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Conditionally Rendering JavaScript Templates in Eleventy

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Sometimes, we want display content on a website only if certain conditions are met. This is known as conditional rendering.

A very common use case for this is content navigation links at the bottom of a blog post. We only want to link to the Next Post if it exists, likewise for the Previous Post.

Skip to a real world example.

If / Then / Else #

In JavaScript, we can evaluate an if / then / else condition using the ternary operator.

  1 + 1 == 2 ? "Math works!" : "Math is broken!";
// output: "Math works!"

Here is the same logic represented with a traditional if statement:

  if (1 + 1 == 2) {
return "Math words!";
} else {
return "Math is broken!";
}
// output: "Math works!"

However, since the ternary operator is an expression, we can also use it inside of our Eleventy templates.

  render({ bool: true }) {
return `
<h1>Hello World</h1>
${bool ?
`<p>Yay! bool is true!</p>`
:
`<p>Oh no! bool is false!</p>`
}

`
;
}
  <h1>Hello World</h1>
<p>Yay! bool is true!</p>

What About Just If / Then? #

Sometimes, we don't want to show anything if a condition is met.

One way to accomplish this is using the ternary operator again, returning an empty string if the provided condition is false.

  render({ bool: false }) {
return `
<h1>Hello World</h1>
${bool ?
`<p>Yay! bool is true!</p>`
:
``
}

`
;
}
  <h1>Hello World</h1>

Common Pitfalls: The Logical AND Operator #

Typically, we only need the ternary operatory if we are managing three pieces of information. If we only need to manage two pieces of information, we can use the logical AND operator: &&

While this works when our conditional is true...

  render({ bool: true }) {
return `
<h1>Hello world!</h1>
${bool &&
`<p>bool is true!</p>`
}

`
;
}
  <h1>Hello World</h1>
<p>bool is true!</p>

...it does not work when our conditional is false:

  render({ bool: false }) {
return `
<h1>Hello world!</h1>
${bool &&
`<p>bool is true!</p>`
}

`
;
}
  <h1>Hello World</h1>
false

We have an extra false in our output! This is because the template is converting the output of the expression to a string.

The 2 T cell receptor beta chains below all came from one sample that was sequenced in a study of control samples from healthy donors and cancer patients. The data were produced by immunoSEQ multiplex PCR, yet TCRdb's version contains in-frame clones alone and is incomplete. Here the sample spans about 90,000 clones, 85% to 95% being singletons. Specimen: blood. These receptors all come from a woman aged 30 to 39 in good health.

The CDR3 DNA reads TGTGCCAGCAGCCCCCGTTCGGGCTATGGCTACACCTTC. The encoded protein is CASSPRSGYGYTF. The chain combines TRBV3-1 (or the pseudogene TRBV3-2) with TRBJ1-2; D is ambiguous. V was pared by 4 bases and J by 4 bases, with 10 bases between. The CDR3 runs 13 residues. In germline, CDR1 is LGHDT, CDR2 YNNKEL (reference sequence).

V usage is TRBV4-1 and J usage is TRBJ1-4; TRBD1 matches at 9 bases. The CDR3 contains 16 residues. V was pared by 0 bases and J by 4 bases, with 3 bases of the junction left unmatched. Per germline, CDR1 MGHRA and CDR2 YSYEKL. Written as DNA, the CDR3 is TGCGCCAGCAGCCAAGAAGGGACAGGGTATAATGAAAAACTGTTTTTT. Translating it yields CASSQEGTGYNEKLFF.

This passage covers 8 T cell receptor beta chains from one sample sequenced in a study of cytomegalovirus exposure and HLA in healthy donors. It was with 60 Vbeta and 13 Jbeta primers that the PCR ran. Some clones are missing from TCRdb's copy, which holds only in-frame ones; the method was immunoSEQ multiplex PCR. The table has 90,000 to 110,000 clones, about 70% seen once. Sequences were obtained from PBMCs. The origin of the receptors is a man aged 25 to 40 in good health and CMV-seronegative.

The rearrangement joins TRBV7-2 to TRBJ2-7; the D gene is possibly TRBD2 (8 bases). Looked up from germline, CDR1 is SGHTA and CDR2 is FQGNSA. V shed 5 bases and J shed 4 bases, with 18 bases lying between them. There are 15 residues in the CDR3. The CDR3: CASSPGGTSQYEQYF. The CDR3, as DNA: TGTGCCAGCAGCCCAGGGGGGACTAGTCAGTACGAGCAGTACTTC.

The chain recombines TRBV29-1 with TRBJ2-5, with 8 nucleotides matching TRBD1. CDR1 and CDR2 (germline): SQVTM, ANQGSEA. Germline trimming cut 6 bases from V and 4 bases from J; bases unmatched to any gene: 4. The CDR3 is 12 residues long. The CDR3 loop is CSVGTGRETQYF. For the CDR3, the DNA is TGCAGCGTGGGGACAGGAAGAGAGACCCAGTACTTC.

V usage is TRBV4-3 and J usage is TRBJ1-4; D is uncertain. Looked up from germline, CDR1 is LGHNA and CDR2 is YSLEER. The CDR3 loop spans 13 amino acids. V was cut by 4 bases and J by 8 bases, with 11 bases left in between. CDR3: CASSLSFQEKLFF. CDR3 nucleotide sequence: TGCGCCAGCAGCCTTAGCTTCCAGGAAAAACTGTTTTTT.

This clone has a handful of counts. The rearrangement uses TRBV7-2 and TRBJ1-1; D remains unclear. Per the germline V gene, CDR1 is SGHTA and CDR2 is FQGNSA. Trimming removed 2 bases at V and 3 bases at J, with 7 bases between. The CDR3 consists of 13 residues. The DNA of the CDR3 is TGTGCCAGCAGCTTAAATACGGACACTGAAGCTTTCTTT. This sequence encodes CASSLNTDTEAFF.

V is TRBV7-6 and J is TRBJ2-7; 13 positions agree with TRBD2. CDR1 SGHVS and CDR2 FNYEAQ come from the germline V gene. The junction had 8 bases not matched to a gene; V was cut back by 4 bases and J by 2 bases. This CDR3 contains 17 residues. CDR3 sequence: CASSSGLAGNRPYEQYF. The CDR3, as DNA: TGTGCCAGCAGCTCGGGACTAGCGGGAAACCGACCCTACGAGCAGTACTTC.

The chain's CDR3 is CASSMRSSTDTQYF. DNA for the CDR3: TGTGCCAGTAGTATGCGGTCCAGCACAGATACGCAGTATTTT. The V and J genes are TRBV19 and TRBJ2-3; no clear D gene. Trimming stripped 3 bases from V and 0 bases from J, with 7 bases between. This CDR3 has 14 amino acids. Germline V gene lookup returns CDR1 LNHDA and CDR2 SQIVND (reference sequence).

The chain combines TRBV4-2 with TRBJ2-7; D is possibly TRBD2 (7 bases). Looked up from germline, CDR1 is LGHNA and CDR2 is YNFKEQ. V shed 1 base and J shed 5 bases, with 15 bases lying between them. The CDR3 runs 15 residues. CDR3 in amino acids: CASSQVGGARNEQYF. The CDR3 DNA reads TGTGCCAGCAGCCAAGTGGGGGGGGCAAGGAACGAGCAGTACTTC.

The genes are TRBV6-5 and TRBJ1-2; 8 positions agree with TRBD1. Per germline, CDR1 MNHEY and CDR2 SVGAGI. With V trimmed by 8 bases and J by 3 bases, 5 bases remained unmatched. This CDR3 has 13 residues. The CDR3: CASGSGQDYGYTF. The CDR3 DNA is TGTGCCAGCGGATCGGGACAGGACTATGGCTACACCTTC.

In the previous example, the output was the HTML string that we wanted to display, so all was well. In this example, our expression evaluates to false, and String(false) returns "false". Similarly, conditions that evaluate to null will return the string "null", and undefinded will return "undefined".

With this in mind, the simplest way to show to show conditional content is to stick with the ternary operator and return an empty string for the unwanted case.

But what if I reaaaally want to use the logical AND operator? #

Okay, understandable. They DO increase readability.

One simple fix to the above issue is to use a transform in your Eleventy config file. A transform—as the name implies—transforms the output content of templates during the build process.

This remove-falsy transform will look for any occurances of undefined, false, or null in our rendered templates and remove them if they are not escaped by a preceding $.

  module.exports = function(eleventyConfig) {
eleventyConfig.addTransform("remove-falsy", function(content) {
const filteredContent = content
.replace(/(?<!\$)(?:undefined)/g, '')
.replace(/(?<!\$)(?:false)/g, '')
.replace(/(?<!\$)(?:null)/g, '')
.replace(/(?:\$undefined)/g, 'undefined')
.replace(/(?:\$false)/g, 'false')
.replace(/(?:\$null)/g, 'null')
// I didn't want to break my brain by trying to combine these into a single regular expression.

if (filteredContent.length !== content.length) {
console.log(`Removed falsy value from: ${this.inputPath}`);
}

return filteredContent;
});
}

Now we can use logical AND operators without worrying about stringified falsy values.

  render({ bool: false }) {
return `
<h1>Hello world!</h1>
${bool &&
`<p>bool is true!</p>`
}

`
;
}
  <h1>Hello World</h1>
<!-- Success! -->

However, I find that I often forget to escape null, false, and undefined when writing blog posts! Rather than dealing with falsy words unintentionally dissapearing from my website, I am okay with using the slightly more verbose ternary operator. :)

Real World Example: Collection Navigation #

  class Post {
data() {
return {
layout: 'layouts/base',
tags: ['posts'],
}
}

postNav(data) {
const nextPost = this.getNextCollectionItem(data.collections.posts, this.page);
const previousPost = this.getPreviousCollectionItem(data.collections.posts, this.page);

return (nextPost || previousPost) ?
`<nav>
<ul>
${ nextPost ?
`<li>
<b>Next:</b> <a href="
${nextPost.url}">${nextPost.data.title}</a>
</li>
`
: ''
}

${ previousPost ?
`<li>
<b>Previous:</b> <a href="
${previousPost.url}">${previousPost.data.title}</a>
</li>
`
: ''
}

</ul>
</nav>
`

:
'<p>There are no other posts in this collection... for now!</p>'
}

render(data) {
return `<h1>${data.title}</h1>
${data.content}
<br>
${this.postNav(data)}
`
;
}
}

module.exports = Post;

Wanna see how it looks? Well, look around!


There are no other posts in this collection... for now!